Banks and the Department of Work and Pensions are driving those with debt into despair, a new survey of Scotland’s Citizens Advice Bureaux has found.
A survey carried out among CAB workers found that 80% of advisers believe banks have an “aggressive attitude” that is making things worse for those who are struggling with debt.
Two-thirds of respondents also said changes to the benefits system are creating difficulties for the sick, disabled and jobless.
Survey responses showed some CAB staff thought the DWP was “way short of the mark” in dealing with inquiries from benefit claimants.
Another response claimed medical assessments were “appalling and inadequate” and resulted in people “losing their benefit unfairly.”
Banks were accused of making “excessive charges targeted against people who can least afford them” and of sometimes having “very aggressive” debt collection teams.
Citizens Advice Scotland chief executive Lucy McTernan said, “This survey shows that Scotland’s CAB staff believe the impact of the recession will continue to blight vulnerable people throughout 2011, and that neither the banks nor the government are doing enough to help.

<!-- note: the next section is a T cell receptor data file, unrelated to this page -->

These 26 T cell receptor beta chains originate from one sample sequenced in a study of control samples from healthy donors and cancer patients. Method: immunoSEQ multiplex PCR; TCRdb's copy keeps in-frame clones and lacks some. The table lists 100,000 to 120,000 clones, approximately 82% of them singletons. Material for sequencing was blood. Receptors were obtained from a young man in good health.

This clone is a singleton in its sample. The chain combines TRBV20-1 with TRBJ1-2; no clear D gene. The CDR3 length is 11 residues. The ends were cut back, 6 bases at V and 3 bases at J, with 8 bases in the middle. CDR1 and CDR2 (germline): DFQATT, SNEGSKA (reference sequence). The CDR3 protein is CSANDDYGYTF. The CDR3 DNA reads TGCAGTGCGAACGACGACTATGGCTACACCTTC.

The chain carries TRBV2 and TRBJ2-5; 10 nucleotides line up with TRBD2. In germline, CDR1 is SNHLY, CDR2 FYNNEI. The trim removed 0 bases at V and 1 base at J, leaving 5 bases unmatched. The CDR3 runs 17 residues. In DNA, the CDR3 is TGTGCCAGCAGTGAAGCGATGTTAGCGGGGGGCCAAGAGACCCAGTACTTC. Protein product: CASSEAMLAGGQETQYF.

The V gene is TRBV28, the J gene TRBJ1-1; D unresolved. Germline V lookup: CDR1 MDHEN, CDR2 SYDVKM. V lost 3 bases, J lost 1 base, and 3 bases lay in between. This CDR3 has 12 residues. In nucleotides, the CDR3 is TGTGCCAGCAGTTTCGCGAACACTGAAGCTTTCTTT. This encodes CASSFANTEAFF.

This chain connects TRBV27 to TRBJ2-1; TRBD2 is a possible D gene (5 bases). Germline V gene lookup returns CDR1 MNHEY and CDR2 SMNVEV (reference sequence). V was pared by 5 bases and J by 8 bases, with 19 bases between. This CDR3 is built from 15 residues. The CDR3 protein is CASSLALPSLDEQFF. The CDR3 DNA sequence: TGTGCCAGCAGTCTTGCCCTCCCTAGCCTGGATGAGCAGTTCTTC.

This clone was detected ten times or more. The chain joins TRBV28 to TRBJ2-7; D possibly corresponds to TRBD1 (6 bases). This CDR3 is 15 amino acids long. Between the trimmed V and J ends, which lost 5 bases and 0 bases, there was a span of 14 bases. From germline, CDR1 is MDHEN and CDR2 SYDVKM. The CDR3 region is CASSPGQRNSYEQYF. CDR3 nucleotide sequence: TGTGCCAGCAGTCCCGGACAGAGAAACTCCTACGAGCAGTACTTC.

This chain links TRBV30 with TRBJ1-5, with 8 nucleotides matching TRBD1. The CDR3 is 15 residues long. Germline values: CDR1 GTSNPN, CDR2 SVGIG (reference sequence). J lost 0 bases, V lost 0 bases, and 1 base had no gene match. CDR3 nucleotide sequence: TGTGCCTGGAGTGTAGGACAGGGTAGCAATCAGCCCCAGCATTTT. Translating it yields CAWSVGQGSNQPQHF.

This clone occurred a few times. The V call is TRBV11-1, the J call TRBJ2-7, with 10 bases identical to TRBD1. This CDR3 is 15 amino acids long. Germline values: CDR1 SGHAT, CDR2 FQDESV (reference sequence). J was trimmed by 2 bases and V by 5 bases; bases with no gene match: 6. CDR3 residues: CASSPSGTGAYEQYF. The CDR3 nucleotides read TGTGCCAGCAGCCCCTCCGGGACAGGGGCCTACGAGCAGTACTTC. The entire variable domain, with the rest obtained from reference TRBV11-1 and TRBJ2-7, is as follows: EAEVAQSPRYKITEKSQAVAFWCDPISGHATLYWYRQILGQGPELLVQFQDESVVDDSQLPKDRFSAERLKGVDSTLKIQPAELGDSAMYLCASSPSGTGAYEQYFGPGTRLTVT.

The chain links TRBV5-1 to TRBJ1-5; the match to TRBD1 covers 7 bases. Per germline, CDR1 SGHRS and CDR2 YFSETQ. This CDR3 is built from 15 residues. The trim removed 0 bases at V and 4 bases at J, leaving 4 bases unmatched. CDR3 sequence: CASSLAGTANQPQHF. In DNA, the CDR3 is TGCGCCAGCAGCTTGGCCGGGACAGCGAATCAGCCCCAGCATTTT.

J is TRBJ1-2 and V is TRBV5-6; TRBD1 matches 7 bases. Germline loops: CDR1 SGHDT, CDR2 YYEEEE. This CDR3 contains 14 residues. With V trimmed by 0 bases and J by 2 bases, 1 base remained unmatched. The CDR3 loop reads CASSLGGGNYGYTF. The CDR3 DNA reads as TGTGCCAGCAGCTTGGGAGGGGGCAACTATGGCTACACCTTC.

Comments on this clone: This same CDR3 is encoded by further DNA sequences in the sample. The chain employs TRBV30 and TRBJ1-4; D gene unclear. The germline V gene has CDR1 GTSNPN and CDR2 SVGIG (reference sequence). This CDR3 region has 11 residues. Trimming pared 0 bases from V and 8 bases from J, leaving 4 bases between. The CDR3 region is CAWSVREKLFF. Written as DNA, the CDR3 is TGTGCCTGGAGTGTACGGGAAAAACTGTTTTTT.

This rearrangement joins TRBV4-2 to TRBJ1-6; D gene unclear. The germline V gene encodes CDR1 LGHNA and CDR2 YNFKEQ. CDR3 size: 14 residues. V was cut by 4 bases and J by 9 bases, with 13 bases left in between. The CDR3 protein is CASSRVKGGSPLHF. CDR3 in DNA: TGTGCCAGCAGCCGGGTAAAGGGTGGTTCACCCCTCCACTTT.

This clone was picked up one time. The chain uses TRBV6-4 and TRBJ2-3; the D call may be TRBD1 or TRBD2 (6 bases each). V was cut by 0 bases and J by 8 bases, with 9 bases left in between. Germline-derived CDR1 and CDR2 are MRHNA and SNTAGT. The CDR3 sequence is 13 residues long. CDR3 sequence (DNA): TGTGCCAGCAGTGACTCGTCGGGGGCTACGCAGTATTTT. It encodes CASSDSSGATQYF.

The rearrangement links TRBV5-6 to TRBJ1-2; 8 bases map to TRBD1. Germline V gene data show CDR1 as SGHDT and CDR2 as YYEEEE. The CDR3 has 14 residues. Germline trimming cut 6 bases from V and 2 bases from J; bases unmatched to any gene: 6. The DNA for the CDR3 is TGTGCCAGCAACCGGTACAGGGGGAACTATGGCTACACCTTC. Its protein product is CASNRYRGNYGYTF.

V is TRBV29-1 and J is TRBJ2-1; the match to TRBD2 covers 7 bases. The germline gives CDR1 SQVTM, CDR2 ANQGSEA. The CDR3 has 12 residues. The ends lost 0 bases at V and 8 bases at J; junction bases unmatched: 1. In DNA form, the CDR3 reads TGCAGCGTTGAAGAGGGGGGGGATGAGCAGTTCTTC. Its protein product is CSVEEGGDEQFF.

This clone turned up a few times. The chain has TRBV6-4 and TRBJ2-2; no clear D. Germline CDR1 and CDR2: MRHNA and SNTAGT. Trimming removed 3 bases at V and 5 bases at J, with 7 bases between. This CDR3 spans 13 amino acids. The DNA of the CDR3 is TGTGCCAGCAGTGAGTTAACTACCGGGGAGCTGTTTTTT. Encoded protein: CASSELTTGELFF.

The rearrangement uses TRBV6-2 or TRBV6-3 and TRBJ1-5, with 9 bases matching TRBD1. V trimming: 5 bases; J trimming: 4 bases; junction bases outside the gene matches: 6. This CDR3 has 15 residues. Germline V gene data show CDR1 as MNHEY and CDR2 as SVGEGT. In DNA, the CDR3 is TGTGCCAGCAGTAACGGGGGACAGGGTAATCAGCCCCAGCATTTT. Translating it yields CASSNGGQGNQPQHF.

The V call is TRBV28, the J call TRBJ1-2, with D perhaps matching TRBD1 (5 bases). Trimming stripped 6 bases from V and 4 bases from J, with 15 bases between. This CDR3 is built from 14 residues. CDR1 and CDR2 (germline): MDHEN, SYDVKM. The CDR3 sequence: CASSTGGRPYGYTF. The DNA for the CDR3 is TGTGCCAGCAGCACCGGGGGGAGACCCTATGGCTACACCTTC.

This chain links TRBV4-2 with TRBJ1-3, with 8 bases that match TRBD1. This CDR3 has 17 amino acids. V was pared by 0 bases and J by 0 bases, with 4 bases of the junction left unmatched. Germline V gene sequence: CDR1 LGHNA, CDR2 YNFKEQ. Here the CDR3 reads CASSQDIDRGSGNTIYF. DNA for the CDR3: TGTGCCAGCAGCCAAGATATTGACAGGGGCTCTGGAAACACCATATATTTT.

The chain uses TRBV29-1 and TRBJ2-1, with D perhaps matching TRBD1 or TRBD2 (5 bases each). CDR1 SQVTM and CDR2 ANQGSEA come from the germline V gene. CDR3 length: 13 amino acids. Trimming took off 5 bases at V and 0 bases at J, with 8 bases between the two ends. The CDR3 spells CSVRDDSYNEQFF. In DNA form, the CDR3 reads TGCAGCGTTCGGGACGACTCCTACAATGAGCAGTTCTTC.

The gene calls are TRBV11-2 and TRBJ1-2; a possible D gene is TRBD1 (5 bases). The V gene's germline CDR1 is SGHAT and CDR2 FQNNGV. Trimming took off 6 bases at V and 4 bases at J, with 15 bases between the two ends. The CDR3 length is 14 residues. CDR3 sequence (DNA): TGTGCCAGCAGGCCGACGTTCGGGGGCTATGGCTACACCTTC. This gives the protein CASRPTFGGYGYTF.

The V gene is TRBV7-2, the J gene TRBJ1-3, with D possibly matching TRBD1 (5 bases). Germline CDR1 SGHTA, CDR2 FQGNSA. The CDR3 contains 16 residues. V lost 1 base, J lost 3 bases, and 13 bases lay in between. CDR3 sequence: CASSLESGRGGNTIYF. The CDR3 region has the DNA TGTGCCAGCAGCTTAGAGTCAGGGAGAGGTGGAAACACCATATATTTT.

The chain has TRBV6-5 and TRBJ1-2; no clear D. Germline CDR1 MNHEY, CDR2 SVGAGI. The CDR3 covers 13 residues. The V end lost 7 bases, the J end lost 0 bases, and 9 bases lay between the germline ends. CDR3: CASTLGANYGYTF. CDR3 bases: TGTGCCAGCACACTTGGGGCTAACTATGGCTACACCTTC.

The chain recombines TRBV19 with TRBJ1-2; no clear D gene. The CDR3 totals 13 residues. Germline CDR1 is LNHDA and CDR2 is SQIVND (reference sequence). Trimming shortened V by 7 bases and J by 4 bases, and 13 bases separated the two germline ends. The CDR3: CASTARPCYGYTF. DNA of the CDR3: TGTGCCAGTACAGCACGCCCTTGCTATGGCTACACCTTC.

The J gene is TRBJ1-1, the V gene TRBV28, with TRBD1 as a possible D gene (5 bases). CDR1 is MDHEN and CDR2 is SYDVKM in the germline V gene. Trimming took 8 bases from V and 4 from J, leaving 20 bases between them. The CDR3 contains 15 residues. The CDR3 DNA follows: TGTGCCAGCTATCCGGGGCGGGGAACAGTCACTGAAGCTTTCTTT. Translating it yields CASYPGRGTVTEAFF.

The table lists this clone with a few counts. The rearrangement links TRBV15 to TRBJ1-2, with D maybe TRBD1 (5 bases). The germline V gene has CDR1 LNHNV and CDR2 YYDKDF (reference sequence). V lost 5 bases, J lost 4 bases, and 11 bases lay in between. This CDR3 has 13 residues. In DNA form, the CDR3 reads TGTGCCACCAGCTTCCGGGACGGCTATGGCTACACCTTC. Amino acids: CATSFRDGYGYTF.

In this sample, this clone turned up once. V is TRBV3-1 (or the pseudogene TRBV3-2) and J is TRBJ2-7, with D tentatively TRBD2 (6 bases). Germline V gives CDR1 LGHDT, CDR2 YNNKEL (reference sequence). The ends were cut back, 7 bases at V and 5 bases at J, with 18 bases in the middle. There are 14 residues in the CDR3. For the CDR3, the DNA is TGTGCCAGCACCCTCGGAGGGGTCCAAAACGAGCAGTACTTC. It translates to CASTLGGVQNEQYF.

“CAB workers are right at the sharp end of what’s going on in our communities.”
She added, “Last year the Scottish CAB dealt with over half a million new cases that’s one for every five households in Scotland
“They constantly see real people with real problems, so they have a unique insight into the pressures that affect people’s lives, day after day.”
Ms McTernan said that advisers expect concerns about debt and benefits to be the most common reasons people will visit Citizens Advice next year.
She said, “We have argued in the last few years that the pace of the government’s welfare reforms is really hurting the most vulnerable people and we also know that debt has been a growing issue for some time.”